Couple who moved into school bus save money by eating out of DUMPSTERS

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    A couple who moved into a school bus has revealed how they save thousands of dollars a month by scrounging for food in dumpsters.<br>Leah, 30, and Oak Greerslanian, 33, from Bradenton, , and Sacramento, , decided in 2018 that they wanted to get out and see the world together, so they bought an old school bus for $3,200.<br>The couple – who met during a year-long biking tour of the U.S.

    – worked together to convert the bus into the perfect mobile home while living in a tent on a friend’s property, spending about $17,000 on the project.<br>They eventually moved into the bus, and they now spend their time traveling across America in it, while dumpster diving for food – which they said saves them more than $2,500 a month.<br>The pair looks for dumpsters located near supermarkets, and collects ‘expired’ foods that have been thrown away by the grocery stores.<br>They have found things like cold cuts, milk, cheese, and eggs in the trash, and sometimes, they get so much food through their dumpster diving that it can’t even fit in their mobile home. <br> A couple who moved into a school bus reveals how they save thousands of dollars a month by eating out of dumpsters<br> Leah, 30, and Oak Greerslanian, 33, decided in 2018 that they wanted to get out and see the world together, so they bought an old school bus for $3,200<br> The couple worked together to convert the bus into the perfect mobile home while living in a tent on a friend’s property, spending about $17,000 on the project<br> They eventually moved into the bus, and they now spend their time traveling across America in it, while dumpster diving for food – which they said saves them more than $2,500 a month<br> ‘It’s hard to say what the best haul we’ve had was,’ said Leah.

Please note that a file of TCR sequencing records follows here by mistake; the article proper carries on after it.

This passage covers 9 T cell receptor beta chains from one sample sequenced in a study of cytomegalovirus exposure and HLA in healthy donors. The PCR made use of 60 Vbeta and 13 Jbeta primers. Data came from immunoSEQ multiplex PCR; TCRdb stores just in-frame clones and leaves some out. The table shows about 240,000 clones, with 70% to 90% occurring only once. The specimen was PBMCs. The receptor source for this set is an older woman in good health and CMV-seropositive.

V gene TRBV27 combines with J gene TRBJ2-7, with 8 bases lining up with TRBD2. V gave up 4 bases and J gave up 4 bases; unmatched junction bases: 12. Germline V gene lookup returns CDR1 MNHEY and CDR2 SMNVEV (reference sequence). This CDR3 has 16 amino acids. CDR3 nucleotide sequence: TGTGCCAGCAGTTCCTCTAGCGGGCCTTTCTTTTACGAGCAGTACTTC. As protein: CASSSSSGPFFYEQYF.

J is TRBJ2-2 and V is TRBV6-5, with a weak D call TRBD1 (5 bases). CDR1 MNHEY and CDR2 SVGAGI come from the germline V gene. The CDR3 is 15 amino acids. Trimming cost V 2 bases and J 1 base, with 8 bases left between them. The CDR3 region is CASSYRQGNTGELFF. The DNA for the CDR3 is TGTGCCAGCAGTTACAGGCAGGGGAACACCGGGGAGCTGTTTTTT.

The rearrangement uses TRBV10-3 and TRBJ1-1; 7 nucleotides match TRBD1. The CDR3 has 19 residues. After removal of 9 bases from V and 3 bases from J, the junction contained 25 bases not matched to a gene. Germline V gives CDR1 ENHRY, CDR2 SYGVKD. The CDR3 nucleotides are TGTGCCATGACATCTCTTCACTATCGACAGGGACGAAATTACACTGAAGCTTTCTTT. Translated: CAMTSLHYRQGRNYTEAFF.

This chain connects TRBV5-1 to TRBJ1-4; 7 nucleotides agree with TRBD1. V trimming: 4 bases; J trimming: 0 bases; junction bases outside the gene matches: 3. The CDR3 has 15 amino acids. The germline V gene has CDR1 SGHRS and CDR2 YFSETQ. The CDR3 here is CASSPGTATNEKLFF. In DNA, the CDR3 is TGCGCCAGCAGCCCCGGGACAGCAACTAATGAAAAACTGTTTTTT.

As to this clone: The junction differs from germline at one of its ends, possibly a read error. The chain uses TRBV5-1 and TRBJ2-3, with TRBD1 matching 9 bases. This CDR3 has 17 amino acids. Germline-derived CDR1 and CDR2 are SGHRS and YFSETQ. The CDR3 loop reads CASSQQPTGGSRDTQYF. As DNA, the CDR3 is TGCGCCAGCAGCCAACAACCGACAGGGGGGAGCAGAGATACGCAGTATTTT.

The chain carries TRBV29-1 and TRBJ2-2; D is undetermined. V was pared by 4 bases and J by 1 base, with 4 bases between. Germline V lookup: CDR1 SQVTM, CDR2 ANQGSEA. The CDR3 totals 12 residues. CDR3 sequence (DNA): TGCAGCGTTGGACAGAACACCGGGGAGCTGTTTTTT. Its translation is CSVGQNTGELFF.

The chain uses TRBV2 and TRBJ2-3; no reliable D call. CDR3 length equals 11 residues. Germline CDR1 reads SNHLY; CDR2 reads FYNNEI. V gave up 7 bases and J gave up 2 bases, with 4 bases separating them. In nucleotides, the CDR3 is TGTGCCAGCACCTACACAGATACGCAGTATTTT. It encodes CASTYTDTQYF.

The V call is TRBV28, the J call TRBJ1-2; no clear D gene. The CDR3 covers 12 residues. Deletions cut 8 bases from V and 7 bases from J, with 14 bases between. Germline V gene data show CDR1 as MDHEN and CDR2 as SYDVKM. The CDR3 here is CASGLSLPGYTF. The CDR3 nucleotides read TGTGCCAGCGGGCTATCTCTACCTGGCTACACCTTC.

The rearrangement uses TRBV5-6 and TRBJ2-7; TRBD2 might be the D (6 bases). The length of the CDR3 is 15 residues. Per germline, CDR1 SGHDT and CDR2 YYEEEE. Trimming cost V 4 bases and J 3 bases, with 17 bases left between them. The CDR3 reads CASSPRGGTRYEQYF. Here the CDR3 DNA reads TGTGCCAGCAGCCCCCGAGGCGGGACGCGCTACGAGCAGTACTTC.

‘One of the best ones off the top of my head is one time we pulled up to a store and saw the employee dumping lots of full cardboard boxes into the dumpster and when he was finished he just turned around, closed the door and never looked back.<br>’We immediately went to check it out and there were cases full of still super cold bacon, cold cuts, milk, feta, cheese and eggs.<br>’We just barely had enough storage for it all but made it work and ate a pound or two of bacon a day for about two weeks, it was great.<br>’The more you look, the more you find.

    We usually gather produce and things to resell or donate.<br>’Being in a tiny home there is limited space, but we always make room for the good food.'<br>Sometimes the pair are spotted as they ‘dive’ – and they said they get mixed reactions to their unique method of shopping.<br>Leah admitted: ‘Most of the time they ask you to leave.
    Sometimes they are really nice and just say don’t make a mess please.<br>’The other day I got yelled at by a guy because he thought I was throwing trash into his bin.<br> RELATED ARTICLES